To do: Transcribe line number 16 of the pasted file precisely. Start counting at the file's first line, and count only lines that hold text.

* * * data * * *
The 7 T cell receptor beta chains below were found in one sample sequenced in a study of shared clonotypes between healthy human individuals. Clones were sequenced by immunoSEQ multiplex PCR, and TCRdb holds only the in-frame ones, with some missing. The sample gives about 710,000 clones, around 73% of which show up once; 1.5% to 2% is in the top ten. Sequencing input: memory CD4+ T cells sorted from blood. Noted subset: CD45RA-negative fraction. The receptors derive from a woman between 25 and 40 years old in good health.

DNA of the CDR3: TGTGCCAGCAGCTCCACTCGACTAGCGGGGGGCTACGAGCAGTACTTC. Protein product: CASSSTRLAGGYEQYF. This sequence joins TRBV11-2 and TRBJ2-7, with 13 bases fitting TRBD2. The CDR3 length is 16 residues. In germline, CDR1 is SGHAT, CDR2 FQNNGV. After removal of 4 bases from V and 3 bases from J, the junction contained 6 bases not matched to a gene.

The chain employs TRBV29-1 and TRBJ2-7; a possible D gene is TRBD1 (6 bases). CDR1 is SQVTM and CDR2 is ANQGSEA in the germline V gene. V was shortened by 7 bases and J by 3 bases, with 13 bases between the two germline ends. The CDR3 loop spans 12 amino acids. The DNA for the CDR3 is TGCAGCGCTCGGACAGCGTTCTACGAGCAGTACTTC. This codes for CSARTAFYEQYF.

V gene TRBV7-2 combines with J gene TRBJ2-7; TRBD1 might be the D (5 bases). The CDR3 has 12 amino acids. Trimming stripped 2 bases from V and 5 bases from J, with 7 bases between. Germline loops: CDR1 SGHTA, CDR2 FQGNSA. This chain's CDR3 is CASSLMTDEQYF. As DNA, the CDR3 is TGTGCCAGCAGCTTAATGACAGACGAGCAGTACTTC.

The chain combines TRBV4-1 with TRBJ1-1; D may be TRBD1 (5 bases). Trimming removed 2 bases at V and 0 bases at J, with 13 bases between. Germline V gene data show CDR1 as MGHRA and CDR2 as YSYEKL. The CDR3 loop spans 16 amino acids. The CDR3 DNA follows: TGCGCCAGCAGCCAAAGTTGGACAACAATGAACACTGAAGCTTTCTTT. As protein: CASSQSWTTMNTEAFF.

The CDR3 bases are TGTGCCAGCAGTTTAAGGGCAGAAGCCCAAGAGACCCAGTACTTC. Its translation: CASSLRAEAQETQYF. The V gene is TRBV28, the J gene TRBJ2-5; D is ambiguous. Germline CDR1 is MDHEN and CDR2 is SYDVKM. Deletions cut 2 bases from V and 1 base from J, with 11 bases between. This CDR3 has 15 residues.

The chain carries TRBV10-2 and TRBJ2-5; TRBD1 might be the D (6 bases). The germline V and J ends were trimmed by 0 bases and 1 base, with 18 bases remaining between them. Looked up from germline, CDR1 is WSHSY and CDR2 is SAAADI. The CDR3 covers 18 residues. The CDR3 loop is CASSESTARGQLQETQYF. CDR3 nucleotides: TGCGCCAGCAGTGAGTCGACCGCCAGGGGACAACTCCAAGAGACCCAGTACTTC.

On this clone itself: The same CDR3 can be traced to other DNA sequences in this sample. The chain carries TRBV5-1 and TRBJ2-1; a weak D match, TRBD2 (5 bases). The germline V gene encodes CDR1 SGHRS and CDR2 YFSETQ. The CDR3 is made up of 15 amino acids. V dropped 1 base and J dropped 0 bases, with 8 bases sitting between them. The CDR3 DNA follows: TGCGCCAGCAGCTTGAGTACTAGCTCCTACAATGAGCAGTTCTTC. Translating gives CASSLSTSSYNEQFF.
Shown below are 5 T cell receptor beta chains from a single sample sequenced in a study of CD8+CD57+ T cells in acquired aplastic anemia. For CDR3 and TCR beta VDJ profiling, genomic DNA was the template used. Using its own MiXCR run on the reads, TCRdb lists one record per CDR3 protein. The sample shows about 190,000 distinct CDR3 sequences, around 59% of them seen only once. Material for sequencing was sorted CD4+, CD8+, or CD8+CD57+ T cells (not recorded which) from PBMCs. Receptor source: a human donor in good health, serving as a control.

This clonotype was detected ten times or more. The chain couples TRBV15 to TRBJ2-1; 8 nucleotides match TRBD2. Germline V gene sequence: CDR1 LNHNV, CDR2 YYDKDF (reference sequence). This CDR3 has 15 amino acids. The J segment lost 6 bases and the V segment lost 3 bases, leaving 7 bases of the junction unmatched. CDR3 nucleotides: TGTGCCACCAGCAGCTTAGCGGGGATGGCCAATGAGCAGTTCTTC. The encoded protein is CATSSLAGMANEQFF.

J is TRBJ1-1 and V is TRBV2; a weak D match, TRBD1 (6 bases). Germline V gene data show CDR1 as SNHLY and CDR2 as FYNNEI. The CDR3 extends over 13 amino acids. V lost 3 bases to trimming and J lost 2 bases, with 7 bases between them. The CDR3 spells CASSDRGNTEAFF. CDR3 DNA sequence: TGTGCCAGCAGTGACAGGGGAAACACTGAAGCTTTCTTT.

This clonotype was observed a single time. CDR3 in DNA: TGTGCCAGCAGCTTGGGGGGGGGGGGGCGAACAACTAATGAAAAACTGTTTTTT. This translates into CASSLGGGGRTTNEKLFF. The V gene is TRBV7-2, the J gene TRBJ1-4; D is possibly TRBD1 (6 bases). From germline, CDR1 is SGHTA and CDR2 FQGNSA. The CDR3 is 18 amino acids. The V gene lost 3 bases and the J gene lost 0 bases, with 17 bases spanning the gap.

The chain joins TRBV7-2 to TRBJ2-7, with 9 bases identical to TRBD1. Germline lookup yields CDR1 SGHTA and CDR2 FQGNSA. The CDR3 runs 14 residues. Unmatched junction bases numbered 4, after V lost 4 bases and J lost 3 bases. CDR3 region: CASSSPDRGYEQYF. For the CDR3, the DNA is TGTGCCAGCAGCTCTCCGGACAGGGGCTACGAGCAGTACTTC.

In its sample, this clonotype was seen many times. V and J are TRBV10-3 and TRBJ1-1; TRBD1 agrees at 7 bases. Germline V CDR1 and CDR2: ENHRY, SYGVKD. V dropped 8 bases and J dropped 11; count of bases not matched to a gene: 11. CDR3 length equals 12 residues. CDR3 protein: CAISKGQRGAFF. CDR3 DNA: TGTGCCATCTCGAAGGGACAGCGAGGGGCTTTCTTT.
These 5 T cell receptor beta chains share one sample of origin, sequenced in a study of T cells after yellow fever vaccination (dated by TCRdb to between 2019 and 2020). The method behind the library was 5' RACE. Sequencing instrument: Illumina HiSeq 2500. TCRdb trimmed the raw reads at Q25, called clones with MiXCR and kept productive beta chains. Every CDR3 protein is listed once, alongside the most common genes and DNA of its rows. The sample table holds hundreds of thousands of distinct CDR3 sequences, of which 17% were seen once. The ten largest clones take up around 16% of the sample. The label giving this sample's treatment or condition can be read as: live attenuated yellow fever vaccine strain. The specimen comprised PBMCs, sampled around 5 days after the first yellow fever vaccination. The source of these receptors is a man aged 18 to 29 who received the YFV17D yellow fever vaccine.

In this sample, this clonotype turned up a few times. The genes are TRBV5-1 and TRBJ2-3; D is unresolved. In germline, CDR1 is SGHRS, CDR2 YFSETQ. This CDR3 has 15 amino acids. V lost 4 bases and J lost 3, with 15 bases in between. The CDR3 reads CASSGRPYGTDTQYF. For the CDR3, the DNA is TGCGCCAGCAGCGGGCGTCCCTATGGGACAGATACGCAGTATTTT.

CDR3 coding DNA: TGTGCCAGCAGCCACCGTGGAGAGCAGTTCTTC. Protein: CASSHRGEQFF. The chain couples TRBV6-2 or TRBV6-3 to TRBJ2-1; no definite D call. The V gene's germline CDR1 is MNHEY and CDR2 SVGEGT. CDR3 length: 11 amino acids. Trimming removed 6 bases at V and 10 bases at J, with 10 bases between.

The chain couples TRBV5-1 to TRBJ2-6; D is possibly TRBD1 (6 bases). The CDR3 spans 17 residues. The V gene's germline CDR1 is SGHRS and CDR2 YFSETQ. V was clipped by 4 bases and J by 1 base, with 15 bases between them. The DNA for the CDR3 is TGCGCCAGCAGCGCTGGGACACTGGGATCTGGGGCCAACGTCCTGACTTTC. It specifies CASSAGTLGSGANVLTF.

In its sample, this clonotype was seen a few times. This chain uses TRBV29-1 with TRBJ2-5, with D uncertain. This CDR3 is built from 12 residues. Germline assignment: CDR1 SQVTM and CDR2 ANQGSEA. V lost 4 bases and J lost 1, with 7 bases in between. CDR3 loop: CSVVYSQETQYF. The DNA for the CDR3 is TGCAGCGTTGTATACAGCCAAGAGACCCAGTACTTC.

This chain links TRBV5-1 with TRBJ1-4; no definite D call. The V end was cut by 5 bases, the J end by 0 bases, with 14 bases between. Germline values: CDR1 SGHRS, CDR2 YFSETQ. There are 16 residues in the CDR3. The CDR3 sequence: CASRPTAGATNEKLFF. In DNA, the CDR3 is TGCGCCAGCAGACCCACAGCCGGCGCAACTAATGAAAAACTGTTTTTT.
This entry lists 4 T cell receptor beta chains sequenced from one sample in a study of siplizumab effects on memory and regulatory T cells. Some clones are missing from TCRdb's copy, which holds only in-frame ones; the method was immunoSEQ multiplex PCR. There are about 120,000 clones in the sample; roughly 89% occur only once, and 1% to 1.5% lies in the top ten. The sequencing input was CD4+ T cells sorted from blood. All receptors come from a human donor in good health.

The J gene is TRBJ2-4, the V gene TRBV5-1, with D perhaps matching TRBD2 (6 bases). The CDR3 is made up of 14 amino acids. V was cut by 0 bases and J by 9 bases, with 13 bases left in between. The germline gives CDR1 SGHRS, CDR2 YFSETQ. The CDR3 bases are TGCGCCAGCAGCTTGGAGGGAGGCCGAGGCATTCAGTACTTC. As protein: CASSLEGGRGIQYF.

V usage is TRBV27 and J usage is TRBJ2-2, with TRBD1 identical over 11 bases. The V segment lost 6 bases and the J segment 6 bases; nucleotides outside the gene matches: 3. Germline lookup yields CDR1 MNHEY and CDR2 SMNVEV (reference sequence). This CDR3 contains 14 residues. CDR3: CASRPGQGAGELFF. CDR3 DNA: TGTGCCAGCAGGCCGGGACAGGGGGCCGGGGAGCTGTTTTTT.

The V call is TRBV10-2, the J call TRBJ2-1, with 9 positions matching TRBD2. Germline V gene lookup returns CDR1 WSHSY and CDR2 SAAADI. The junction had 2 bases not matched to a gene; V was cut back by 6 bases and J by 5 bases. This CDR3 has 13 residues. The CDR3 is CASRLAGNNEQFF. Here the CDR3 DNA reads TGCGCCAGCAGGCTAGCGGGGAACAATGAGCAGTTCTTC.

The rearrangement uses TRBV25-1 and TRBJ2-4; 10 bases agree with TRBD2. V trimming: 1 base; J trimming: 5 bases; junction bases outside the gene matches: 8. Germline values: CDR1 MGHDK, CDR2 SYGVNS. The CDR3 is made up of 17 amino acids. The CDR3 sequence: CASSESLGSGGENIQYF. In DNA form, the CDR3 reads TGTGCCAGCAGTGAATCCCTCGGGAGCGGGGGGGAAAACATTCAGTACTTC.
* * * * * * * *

In this sample, this clonotype turned up a few times. The genes are TRBV5-1 and TRBJ2-3; D is unresolved. In germline, CDR1 is SGHRS, CDR2 YFSETQ. This CDR3 has 15 amino acids. V lost 4 bases and J lost 3, with 15 bases in between. The CDR3 reads CASSGRPYGTDTQYF. For the CDR3, the DNA is TGCGCCAGCAGCGGGCGTCCCTATGGGACAGATACGCAGTATTTT.